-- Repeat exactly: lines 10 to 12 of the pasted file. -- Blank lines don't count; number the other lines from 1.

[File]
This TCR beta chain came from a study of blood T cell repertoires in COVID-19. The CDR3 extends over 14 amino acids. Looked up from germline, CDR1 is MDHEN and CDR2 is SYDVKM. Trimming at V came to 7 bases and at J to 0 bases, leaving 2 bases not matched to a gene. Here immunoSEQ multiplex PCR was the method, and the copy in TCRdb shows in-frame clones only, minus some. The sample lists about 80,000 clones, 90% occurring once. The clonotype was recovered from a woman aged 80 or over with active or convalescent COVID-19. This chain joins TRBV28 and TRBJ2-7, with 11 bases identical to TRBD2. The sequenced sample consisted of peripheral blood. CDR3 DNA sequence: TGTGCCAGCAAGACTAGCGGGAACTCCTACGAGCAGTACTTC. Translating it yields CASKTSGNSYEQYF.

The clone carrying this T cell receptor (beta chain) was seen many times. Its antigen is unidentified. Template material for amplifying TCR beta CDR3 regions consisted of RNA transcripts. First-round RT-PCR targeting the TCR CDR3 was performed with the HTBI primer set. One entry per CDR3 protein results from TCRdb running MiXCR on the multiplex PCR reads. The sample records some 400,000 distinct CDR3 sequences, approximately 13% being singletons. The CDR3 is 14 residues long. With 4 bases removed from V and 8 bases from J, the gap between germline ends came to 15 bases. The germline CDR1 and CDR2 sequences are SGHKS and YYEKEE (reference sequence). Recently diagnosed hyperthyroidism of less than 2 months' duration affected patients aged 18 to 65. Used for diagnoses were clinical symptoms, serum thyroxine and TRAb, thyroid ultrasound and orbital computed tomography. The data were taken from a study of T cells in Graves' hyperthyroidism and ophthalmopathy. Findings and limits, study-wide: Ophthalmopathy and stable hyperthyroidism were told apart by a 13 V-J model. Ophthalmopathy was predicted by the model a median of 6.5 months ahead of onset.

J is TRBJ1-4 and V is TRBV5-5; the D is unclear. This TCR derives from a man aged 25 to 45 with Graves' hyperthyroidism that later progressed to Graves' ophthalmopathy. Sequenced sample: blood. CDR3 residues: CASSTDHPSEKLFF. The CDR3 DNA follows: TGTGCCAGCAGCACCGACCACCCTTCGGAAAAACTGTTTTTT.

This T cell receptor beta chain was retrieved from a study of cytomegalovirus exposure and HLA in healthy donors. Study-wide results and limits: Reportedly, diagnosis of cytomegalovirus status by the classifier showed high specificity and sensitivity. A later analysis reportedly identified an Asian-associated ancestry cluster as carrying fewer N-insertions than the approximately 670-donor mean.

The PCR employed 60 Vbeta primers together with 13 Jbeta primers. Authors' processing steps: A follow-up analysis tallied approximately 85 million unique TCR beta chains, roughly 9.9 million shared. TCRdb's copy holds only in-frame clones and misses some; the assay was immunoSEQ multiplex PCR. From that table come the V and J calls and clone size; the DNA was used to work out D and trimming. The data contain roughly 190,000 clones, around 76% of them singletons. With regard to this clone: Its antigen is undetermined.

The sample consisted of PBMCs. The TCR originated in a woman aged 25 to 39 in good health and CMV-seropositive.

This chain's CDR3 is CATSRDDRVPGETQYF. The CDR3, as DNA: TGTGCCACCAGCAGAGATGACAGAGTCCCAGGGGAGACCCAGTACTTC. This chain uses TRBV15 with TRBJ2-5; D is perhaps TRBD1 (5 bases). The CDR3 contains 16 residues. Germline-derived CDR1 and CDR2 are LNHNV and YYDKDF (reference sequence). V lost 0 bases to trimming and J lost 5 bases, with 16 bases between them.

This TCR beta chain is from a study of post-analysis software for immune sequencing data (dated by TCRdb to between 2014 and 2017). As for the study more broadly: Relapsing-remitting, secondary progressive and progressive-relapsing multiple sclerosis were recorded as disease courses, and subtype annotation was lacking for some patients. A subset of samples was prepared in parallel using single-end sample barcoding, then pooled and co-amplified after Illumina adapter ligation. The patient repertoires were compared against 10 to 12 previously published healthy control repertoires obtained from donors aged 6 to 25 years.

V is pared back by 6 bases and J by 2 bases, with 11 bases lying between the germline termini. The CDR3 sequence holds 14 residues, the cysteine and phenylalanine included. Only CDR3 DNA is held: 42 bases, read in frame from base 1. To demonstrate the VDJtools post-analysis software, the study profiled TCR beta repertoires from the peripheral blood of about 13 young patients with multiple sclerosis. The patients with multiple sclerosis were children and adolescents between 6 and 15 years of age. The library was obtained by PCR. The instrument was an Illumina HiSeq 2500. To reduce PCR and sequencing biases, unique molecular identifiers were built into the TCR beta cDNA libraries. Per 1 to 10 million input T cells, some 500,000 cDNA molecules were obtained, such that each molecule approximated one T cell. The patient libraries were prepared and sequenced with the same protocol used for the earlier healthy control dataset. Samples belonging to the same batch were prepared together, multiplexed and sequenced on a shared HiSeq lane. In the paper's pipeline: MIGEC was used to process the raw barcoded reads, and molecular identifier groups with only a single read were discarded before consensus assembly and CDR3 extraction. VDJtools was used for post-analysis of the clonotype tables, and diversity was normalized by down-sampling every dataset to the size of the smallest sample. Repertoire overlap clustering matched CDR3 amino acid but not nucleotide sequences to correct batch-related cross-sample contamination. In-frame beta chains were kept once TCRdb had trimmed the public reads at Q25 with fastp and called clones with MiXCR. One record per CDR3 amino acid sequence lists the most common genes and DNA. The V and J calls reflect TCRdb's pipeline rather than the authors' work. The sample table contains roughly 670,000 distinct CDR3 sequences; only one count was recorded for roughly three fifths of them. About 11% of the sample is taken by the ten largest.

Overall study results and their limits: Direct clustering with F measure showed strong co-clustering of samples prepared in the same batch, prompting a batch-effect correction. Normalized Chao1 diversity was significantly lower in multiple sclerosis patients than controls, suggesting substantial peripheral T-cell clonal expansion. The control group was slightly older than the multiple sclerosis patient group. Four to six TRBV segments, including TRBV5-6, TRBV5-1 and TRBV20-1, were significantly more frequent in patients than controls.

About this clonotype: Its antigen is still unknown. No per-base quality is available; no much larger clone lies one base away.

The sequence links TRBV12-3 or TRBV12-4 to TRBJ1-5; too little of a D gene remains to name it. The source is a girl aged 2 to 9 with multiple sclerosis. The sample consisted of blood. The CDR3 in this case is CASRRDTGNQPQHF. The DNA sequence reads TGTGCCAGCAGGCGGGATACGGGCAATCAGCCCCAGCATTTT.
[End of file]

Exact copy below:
Overall study results and their limits: Direct clustering with F measure showed strong co-clustering of samples prepared in the same batch, prompting a batch-effect correction. Normalized Chao1 diversity was significantly lower in multiple sclerosis patients than controls, suggesting substantial peripheral T-cell clonal expansion. The control group was slightly older than the multiple sclerosis patient group. Four to six TRBV segments, including TRBV5-6, TRBV5-1 and TRBV20-1, were significantly more frequent in patients than controls.

About this clonotype: Its antigen is still unknown. No per-base quality is available; no much larger clone lies one base away.

The sequence links TRBV12-3 or TRBV12-4 to TRBJ1-5; too little of a D gene remains to name it. The source is a girl aged 2 to 9 with multiple sclerosis. The sample consisted of blood. The CDR3 in this case is CASRRDTGNQPQHF. The DNA sequence reads TGTGCCAGCAGGCGGGATACGGGCAATCAGCCCCAGCATTTT.